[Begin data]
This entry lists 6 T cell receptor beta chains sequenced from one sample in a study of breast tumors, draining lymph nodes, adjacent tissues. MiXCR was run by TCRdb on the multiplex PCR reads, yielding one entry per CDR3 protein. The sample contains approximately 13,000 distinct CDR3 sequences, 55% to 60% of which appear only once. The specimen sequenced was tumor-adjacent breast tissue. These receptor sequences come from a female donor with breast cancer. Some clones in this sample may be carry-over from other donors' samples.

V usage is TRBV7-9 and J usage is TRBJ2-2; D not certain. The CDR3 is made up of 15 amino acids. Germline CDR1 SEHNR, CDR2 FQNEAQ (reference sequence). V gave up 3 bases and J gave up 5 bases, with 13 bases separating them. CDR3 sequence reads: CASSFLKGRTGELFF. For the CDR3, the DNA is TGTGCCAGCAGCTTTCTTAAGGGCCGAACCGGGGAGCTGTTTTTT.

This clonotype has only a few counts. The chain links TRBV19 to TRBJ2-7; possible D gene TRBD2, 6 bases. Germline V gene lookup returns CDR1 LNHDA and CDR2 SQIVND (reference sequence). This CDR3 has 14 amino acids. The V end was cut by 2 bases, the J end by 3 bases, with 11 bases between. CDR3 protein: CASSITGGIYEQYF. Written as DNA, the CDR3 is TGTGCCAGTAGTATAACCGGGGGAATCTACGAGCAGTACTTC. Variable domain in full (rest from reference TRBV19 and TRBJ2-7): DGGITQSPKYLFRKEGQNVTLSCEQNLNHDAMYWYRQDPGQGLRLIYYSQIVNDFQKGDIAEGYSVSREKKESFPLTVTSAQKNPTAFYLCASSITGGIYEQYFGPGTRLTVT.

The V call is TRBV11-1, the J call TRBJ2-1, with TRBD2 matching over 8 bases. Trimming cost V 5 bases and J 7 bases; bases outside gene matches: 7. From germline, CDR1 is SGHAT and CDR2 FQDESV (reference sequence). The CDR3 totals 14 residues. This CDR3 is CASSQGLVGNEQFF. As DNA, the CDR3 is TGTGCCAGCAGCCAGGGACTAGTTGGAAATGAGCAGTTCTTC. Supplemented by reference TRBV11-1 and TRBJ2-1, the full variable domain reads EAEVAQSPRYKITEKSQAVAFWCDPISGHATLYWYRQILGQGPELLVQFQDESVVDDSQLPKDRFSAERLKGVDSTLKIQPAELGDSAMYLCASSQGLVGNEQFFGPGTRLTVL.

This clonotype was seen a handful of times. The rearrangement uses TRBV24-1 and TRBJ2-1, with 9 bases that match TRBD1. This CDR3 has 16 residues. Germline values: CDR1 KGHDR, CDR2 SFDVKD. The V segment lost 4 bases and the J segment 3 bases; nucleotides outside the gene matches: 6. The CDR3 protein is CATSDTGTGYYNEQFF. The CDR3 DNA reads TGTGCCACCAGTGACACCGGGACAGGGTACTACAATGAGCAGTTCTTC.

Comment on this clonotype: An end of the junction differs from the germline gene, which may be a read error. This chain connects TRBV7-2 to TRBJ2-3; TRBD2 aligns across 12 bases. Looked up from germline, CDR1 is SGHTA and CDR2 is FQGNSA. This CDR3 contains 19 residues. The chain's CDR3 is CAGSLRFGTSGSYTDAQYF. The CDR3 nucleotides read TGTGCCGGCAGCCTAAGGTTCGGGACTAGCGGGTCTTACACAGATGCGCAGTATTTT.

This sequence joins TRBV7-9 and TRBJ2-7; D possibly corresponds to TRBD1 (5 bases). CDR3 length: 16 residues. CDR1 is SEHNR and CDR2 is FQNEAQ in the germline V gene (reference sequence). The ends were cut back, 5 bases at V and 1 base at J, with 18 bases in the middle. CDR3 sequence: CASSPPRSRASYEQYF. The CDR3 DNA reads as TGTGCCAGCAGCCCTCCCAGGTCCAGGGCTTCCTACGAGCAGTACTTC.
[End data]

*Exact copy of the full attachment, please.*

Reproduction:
This entry lists 6 T cell receptor beta chains sequenced from one sample in a study of breast tumors, draining lymph nodes, adjacent tissues. MiXCR was run by TCRdb on the multiplex PCR reads, yielding one entry per CDR3 protein. The sample contains approximately 13,000 distinct CDR3 sequences, 55% to 60% of which appear only once. The specimen sequenced was tumor-adjacent breast tissue. These receptor sequences come from a female donor with breast cancer. Some clones in this sample may be carry-over from other donors' samples.

V usage is TRBV7-9 and J usage is TRBJ2-2; D not certain. The CDR3 is made up of 15 amino acids. Germline CDR1 SEHNR, CDR2 FQNEAQ (reference sequence). V gave up 3 bases and J gave up 5 bases, with 13 bases separating them. CDR3 sequence reads: CASSFLKGRTGELFF. For the CDR3, the DNA is TGTGCCAGCAGCTTTCTTAAGGGCCGAACCGGGGAGCTGTTTTTT.

This clonotype has only a few counts. The chain links TRBV19 to TRBJ2-7; possible D gene TRBD2, 6 bases. Germline V gene lookup returns CDR1 LNHDA and CDR2 SQIVND (reference sequence). This CDR3 has 14 amino acids. The V end was cut by 2 bases, the J end by 3 bases, with 11 bases between. CDR3 protein: CASSITGGIYEQYF. Written as DNA, the CDR3 is TGTGCCAGTAGTATAACCGGGGGAATCTACGAGCAGTACTTC. Variable domain in full (rest from reference TRBV19 and TRBJ2-7): DGGITQSPKYLFRKEGQNVTLSCEQNLNHDAMYWYRQDPGQGLRLIYYSQIVNDFQKGDIAEGYSVSREKKESFPLTVTSAQKNPTAFYLCASSITGGIYEQYFGPGTRLTVT.

The V call is TRBV11-1, the J call TRBJ2-1, with TRBD2 matching over 8 bases. Trimming cost V 5 bases and J 7 bases; bases outside gene matches: 7. From germline, CDR1 is SGHAT and CDR2 FQDESV (reference sequence). The CDR3 totals 14 residues. This CDR3 is CASSQGLVGNEQFF. As DNA, the CDR3 is TGTGCCAGCAGCCAGGGACTAGTTGGAAATGAGCAGTTCTTC. Supplemented by reference TRBV11-1 and TRBJ2-1, the full variable domain reads EAEVAQSPRYKITEKSQAVAFWCDPISGHATLYWYRQILGQGPELLVQFQDESVVDDSQLPKDRFSAERLKGVDSTLKIQPAELGDSAMYLCASSQGLVGNEQFFGPGTRLTVL.

This clonotype was seen a handful of times. The rearrangement uses TRBV24-1 and TRBJ2-1, with 9 bases that match TRBD1. This CDR3 has 16 residues. Germline values: CDR1 KGHDR, CDR2 SFDVKD. The V segment lost 4 bases and the J segment 3 bases; nucleotides outside the gene matches: 6. The CDR3 protein is CATSDTGTGYYNEQFF. The CDR3 DNA reads TGTGCCACCAGTGACACCGGGACAGGGTACTACAATGAGCAGTTCTTC.

Comment on this clonotype: An end of the junction differs from the germline gene, which may be a read error. This chain connects TRBV7-2 to TRBJ2-3; TRBD2 aligns across 12 bases. Looked up from germline, CDR1 is SGHTA and CDR2 is FQGNSA. This CDR3 contains 19 residues. The chain's CDR3 is CAGSLRFGTSGSYTDAQYF. The CDR3 nucleotides read TGTGCCGGCAGCCTAAGGTTCGGGACTAGCGGGTCTTACACAGATGCGCAGTATTTT.

This sequence joins TRBV7-9 and TRBJ2-7; D possibly corresponds to TRBD1 (5 bases). CDR3 length: 16 residues. CDR1 is SEHNR and CDR2 is FQNEAQ in the germline V gene (reference sequence). The ends were cut back, 5 bases at V and 1 base at J, with 18 bases in the middle. CDR3 sequence: CASSPPRSRASYEQYF. The CDR3 DNA reads as TGTGCCAGCAGCCCTCCCAGGTCCAGGGCTTCCTACGAGCAGTACTTC.